At 68, I imagine I have earned the right to say no to activities I do not wish to do. I have distinguished my likes and dislikes, my preferences and disinclinations. As long as I’m not breaking the law or disrespecting others, I should be able to plan my days.
But last Tuesday, I found myself acting well out of my comfort zone. I was teaching a piano lesson.
A bit of background here: I started playing piano when I was 5 and have a bachelor’s degree in music education. Because I did not enjoy it, I didn’t practice the piano much during college, and for the last quarter century, I ceased playing altogether. I still have the knowledge, but my finger dexterity is seriously lacking.
When I was asked to teach these lessons, I looked around our community but found no one else willing to impart this knowledge to a beginner. I love the student’s mother and am thrilled to get to know the student, who is about the age of my much-loved and sorely missed grandchildren. Therefore, after much consideration, I agreed. Nonetheless, it is a stressful situation.
Stress causes many symptoms
This stress manifested in a serious cough. A familiar ache started in my chest and pushed through to my back, between my shoulder blades. It affected my speaking and singing. A growing lethargy enveloped me. Instead of walking around the house, I trudged from one room to another.
I can’t blame all of these returning symptoms on piano lessons. Other stressors in my life trigger my breathing weariness. This weariness is hard to describe. I can get a complete and full breath, control my breathing, and show no signs of acrocyanosis, the bluish discoloration of the fingers or toes. But I get tired and achy as I breathe. I have a recurring cough. It is a definite signal to give in to the tiredness and get some rest.
Fortunately, right now, I can rest. Two elementary-age boys live with us, but my husband has flexible responsibilities and can handle them right now. We can order food so meals are covered. Therefore, I can remain in bed with all the necessities addressed.
It took me several years to learn how to handle things when my CAD symptoms become prominent. A sign that also shows up at these times is brain fog. This can be described as an inability to focus one’s thoughts. It includes a shortened attention span and difficulty remembering things. I’ve had to learn that, at these times, it is perfectly OK to do nothing.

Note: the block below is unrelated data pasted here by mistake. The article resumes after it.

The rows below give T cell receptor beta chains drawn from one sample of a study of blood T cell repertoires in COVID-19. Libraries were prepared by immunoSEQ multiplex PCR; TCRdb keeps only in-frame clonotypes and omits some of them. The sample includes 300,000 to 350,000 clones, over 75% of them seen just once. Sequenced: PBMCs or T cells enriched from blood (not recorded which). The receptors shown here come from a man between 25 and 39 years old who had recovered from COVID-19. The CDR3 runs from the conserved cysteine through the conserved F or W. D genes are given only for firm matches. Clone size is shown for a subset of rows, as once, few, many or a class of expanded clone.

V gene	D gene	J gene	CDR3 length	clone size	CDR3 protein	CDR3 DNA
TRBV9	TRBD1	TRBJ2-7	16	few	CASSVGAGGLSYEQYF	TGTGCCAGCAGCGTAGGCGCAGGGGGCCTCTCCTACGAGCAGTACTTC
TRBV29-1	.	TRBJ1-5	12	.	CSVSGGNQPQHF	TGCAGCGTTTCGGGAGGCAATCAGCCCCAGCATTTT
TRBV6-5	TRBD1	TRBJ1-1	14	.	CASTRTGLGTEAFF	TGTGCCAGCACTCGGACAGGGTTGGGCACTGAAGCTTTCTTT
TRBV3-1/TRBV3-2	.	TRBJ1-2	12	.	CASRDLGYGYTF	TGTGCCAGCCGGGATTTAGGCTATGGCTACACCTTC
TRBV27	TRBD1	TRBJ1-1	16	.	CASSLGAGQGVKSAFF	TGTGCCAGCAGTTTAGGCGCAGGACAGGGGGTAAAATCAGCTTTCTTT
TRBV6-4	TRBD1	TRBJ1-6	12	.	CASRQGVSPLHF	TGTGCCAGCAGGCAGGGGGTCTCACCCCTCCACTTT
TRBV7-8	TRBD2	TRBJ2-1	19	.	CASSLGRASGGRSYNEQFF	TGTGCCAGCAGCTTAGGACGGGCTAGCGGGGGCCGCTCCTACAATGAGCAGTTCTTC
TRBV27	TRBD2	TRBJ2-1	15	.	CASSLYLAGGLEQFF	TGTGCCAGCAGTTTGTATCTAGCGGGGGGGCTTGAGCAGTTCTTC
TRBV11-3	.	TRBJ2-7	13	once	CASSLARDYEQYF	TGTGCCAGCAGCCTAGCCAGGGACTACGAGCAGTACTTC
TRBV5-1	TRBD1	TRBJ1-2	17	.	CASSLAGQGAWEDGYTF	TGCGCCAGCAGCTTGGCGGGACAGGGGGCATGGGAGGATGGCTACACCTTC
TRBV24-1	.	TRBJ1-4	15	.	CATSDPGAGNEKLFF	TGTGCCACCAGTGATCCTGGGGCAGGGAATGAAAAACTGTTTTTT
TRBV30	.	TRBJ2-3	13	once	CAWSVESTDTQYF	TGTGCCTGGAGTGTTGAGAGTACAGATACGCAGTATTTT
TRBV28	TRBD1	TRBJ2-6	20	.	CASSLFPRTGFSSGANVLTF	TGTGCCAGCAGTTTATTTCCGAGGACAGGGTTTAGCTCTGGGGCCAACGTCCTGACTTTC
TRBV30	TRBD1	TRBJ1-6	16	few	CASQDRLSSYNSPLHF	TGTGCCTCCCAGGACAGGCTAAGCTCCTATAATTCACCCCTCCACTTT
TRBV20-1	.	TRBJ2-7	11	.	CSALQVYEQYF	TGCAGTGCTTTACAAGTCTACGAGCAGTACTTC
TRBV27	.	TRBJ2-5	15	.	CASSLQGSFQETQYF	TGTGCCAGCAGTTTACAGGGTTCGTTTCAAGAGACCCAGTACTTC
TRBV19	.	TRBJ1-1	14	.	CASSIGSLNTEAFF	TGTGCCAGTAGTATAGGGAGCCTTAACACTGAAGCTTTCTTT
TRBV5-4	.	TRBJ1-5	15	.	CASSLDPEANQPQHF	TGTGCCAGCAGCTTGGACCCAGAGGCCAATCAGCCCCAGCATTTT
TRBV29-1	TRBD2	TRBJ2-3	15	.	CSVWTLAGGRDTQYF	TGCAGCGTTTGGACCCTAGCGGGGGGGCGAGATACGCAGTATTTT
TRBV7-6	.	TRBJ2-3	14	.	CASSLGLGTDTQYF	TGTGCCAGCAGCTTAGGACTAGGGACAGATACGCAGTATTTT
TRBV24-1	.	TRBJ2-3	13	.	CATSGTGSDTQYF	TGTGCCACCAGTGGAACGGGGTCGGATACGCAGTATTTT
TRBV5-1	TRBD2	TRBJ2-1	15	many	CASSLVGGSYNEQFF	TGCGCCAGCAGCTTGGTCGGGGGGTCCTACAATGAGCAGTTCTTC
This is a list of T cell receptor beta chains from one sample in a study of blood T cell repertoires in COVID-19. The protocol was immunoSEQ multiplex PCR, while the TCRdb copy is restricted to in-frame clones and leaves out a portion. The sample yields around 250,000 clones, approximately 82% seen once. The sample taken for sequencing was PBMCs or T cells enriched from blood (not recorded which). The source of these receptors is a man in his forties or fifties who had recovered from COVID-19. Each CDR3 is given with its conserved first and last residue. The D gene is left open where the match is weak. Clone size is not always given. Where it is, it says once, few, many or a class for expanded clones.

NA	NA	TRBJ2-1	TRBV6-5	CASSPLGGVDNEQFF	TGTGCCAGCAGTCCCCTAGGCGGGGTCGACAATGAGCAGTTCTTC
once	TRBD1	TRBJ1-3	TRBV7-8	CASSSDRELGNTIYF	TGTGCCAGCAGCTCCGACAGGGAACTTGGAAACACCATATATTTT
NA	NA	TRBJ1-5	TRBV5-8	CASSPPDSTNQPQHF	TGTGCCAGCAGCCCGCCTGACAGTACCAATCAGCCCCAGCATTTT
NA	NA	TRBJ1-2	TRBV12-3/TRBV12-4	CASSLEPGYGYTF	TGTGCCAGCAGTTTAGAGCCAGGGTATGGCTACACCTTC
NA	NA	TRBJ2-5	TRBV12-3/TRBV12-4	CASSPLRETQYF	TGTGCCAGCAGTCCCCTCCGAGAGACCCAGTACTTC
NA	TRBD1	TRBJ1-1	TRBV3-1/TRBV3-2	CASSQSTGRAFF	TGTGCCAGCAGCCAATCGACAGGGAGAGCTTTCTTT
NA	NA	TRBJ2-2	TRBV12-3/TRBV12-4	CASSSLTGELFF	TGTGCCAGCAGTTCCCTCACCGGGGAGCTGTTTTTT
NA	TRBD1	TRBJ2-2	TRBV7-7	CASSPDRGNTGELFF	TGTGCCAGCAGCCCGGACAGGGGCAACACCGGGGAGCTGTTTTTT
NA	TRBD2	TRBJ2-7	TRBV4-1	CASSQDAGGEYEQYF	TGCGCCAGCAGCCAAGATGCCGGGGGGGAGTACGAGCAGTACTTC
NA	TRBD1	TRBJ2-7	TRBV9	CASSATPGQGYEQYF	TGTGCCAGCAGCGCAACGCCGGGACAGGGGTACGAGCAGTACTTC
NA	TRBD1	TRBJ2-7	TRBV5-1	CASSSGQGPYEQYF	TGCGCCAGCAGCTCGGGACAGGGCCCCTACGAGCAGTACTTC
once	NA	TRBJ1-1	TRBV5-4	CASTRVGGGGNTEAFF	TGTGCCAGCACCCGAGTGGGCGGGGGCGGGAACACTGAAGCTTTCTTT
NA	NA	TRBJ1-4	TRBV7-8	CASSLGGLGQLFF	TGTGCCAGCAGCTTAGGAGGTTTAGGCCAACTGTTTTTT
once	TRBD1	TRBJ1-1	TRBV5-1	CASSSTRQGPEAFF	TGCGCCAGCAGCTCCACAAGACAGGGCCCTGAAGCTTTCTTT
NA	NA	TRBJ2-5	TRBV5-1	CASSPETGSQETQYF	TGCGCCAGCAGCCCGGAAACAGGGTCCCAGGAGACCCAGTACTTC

A normal day versus a brain fog day
I’ve learned to handle these days by planning for one of two types of days: a normal day or a brain fog day. A normal day will see me shopping, managing laundry, cleaning the house, writing, web designing, exercising, and cooking.
A brain fog day is spent mostly in my bedroom doing nothing specific. Pokey, my dog, will be stretched out on the corner of my bed, sound asleep. That’s his job, to be with me.
I binge-watch short videos on the internet. Being at the age that I am, I also binge-watch “Magnum P.I.,” “The Big Valley,” “The High Chaparral,” “Star Trek: The Next Generation,” and other shows from the 1960s, ’70s, and ’80s. If I had a swimming pool at my house, I would float and soak up some natural vitamin D.
It isn’t entirely doing nothing. I may answer short emails. I brainstorm writing topics. I carry on lengthy conversations with myself and fix the state of the world. If only people would listen to me!
Things have come to a climax today as the boys’ school lets out for summer break. I expect my stress to deflate tomorrow when they step onto a plane and return to their family in an interior town. I will have no immediate responsibilities when they go. A quieter household will aid my body’s immune system in dealing with CAD symptoms and return life to normal.
To answer the question about whether stress triggers CAD, it doesn’t matter. The CAD symptoms have returned, and I must deal with them.
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